D-Not...not Tosh of Tosh.0.

    S-No. No, definitely not that guy.

    J-Yeah.

    S-Definitely another guy.

    D-Just to make it very clear.

    S-Very clear (laughing). But they were all very very talented musicians, and they wanted to perform and they started making records. Reggae wasn't a musical style at the time. It developed over time so the first couple of records they put out, they were more singles or B sides. 45s is what it would have been.

    J-Oh ok.

    S-But it was...they slowly developed and figured out who they were. But if you haven't listened to Reggae before, pause us, right now, and I mean really, go ahead and pause.

    D-Wait, no. You have to wait until you tell them why.

    S-Oh yeah. After I tell you what to do, pause us, you need to go listen to some Reggae. You'll enjoy it.

    J-Bob Marley and The Wailers. Jimmy Cliff is another good one.

    S-Uh huh, yeah. They'll do good things for your stress levels. Really reduce it.

    J-Yeah yeah.

    D-Hmm...yeah, only the music. None of the other things that go with it.

    S-Oh (laughing).

    D-Definitely not. Ok so you can pause it now.

    S-Ok, so now we're back.

    D-Yep.

    S-Thanks for pausing.

  • D-Ya'll are calm now. (S and J laughing). Good.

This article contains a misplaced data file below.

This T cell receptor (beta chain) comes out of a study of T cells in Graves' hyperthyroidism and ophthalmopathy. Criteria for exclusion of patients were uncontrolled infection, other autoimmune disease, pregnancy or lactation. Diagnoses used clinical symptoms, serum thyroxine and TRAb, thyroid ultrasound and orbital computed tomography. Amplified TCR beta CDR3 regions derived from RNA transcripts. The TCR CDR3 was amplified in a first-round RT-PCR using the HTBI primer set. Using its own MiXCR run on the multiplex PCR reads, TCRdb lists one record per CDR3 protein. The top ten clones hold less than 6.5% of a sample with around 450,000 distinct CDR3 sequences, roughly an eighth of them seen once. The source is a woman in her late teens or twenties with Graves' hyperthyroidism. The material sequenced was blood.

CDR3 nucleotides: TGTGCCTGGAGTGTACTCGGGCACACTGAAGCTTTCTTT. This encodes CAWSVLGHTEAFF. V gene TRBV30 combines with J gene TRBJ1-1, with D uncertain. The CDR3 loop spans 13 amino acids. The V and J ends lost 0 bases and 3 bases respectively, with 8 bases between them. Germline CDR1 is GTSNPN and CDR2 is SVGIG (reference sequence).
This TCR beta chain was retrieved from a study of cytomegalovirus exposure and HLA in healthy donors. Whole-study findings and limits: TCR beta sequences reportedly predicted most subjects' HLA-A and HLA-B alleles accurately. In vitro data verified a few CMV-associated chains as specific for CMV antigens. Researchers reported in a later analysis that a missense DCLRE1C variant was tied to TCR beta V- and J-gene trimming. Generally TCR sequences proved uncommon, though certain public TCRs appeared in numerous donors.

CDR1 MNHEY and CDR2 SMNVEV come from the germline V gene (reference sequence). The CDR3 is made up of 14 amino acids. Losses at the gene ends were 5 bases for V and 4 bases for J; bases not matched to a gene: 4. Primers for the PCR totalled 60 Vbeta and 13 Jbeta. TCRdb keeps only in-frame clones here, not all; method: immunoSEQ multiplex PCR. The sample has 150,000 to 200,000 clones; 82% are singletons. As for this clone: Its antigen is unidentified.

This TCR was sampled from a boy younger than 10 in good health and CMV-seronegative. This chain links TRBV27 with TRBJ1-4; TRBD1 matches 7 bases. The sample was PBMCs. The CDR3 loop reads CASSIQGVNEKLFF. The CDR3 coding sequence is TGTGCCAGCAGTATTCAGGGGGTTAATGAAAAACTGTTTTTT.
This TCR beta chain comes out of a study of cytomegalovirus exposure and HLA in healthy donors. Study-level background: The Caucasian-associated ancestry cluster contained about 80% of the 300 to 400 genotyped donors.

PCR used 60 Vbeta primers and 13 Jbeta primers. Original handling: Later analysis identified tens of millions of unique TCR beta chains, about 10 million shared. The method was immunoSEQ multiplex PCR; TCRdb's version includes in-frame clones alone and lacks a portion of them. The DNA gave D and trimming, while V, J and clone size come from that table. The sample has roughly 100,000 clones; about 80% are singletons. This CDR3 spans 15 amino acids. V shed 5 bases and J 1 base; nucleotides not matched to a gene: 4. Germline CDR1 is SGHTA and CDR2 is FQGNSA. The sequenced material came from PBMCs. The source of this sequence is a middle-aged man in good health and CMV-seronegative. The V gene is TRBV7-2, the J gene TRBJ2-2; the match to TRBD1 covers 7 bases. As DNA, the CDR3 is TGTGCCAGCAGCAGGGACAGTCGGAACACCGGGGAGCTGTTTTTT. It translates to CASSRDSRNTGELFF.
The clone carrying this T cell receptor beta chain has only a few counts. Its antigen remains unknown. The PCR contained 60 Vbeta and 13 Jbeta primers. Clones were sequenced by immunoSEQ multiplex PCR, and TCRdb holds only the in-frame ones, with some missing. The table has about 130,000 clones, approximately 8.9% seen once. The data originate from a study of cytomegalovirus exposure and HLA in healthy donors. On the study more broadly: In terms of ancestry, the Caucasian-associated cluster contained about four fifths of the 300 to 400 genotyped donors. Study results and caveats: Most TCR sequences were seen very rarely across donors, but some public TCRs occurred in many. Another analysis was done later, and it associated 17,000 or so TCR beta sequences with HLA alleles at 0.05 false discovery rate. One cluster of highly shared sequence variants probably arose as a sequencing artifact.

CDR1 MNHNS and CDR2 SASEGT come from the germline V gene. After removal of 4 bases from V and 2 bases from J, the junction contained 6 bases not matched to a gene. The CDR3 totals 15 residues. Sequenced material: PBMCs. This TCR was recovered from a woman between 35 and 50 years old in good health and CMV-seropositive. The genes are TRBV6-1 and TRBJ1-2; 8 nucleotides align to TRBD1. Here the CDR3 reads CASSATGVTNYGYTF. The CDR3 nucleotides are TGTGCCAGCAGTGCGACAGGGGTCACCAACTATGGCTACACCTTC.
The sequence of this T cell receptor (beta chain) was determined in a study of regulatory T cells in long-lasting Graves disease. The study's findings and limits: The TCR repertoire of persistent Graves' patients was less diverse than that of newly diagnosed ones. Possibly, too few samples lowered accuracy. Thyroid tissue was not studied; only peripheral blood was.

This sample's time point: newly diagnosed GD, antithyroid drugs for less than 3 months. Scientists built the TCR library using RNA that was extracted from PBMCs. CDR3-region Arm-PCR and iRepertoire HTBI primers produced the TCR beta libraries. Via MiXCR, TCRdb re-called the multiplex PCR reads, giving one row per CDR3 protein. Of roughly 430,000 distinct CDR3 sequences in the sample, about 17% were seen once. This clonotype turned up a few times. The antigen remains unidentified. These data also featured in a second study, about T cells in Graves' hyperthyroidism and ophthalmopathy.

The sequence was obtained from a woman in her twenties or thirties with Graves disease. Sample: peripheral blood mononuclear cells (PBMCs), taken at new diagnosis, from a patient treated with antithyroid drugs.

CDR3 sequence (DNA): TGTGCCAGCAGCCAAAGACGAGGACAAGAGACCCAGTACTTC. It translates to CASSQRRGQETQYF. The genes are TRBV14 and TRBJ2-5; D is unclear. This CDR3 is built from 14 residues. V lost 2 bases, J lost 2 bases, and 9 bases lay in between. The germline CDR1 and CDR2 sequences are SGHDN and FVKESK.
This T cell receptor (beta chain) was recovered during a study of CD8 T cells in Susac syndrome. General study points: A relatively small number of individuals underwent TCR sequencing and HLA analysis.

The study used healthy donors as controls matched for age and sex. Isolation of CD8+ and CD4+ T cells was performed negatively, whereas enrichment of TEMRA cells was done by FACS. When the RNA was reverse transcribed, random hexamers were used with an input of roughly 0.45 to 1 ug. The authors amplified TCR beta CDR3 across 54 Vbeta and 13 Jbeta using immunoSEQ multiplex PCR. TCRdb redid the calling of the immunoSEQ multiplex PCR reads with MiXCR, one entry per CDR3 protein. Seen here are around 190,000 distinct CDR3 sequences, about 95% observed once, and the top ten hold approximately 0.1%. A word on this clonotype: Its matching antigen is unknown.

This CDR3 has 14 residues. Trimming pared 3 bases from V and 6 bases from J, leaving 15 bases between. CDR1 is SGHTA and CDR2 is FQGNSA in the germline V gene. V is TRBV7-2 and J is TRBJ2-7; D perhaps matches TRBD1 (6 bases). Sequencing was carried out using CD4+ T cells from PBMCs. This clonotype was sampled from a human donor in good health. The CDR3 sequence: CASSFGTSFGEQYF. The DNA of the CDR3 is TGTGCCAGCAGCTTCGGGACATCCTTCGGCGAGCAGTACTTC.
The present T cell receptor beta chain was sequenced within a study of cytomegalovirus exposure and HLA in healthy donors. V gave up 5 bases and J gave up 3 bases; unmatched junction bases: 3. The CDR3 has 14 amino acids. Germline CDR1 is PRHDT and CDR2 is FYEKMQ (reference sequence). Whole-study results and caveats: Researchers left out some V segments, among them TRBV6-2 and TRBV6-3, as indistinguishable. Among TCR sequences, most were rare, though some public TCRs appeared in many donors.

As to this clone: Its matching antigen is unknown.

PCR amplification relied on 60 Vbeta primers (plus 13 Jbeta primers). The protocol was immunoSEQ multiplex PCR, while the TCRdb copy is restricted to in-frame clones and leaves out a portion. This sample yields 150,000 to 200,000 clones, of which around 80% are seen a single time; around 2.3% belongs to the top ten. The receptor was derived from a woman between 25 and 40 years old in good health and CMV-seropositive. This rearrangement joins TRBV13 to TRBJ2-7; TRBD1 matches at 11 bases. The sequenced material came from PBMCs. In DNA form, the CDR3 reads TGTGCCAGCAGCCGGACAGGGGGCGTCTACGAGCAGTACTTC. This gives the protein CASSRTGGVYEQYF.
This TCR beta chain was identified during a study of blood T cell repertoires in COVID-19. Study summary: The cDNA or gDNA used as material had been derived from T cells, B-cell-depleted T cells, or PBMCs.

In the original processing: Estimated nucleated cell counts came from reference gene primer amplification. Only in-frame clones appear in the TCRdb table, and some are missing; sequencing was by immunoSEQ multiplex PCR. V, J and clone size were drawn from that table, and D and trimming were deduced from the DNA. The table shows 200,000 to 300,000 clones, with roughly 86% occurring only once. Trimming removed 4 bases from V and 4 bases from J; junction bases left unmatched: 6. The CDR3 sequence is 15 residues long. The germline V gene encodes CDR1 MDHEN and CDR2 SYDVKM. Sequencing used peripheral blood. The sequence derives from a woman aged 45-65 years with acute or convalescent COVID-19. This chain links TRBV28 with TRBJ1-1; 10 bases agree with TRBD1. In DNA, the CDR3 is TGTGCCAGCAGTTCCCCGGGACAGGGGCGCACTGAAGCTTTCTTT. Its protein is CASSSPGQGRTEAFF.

J-Yeah, did you take some bong hits? Since that's part of the whole Reggae thing.

    D-Yeah.

    S-Yeah, that's the lore. And it is part of it.

    D-It's part of it.

    S-It is part of it.

    D-This is Portland, Oregon. It's legal.

    S-Yeah, it's true. Oh, the other thing I was going to mention is that some people might have heard of this particular story that we're going to talk about today, and that's because there's a book that's really popular right now. It's called A Brief History of Seven Killings by Marlon James. It won a Booker Man or...

    J-Yeah, and it's fictional, correct?

    S-It's totally fictional, and...

    J-With a lot of true stuff intertwined.

    S-There's truth sprinkled throughout the whole thing, but the point that I'm making is that it is a fictional accounting so I want people to understand that, so if you've read it, be aware of that because some of the stuff we're going to talk about may not jive with what you think you've learned, because it was a book told from the perspective of, like, 75 different characters.

    J-Wow. That gets complicated.

    S-Yeah. It's a big freakin' book. It's taking me a long time to read (laughing). But anyway, back to Bob. So he was born Nesta Robert Marley in 1945, in a village known as Nine Mile, which is in the St. Ann Parish. His parents were kind of a...it was kind of an odd situation. His father was white, his mother was black. His mother was 18, his father was 60.

    D-Oof.

    J-Little bit of an age diff there.

    S-Yeah, and um...his father's name was...his mother's name was Cedella, his father was Norval. And evidently, Norval had several children this way. He would meet a younger woman and then he would move on.

    D-Hm.

    J-Nice guy.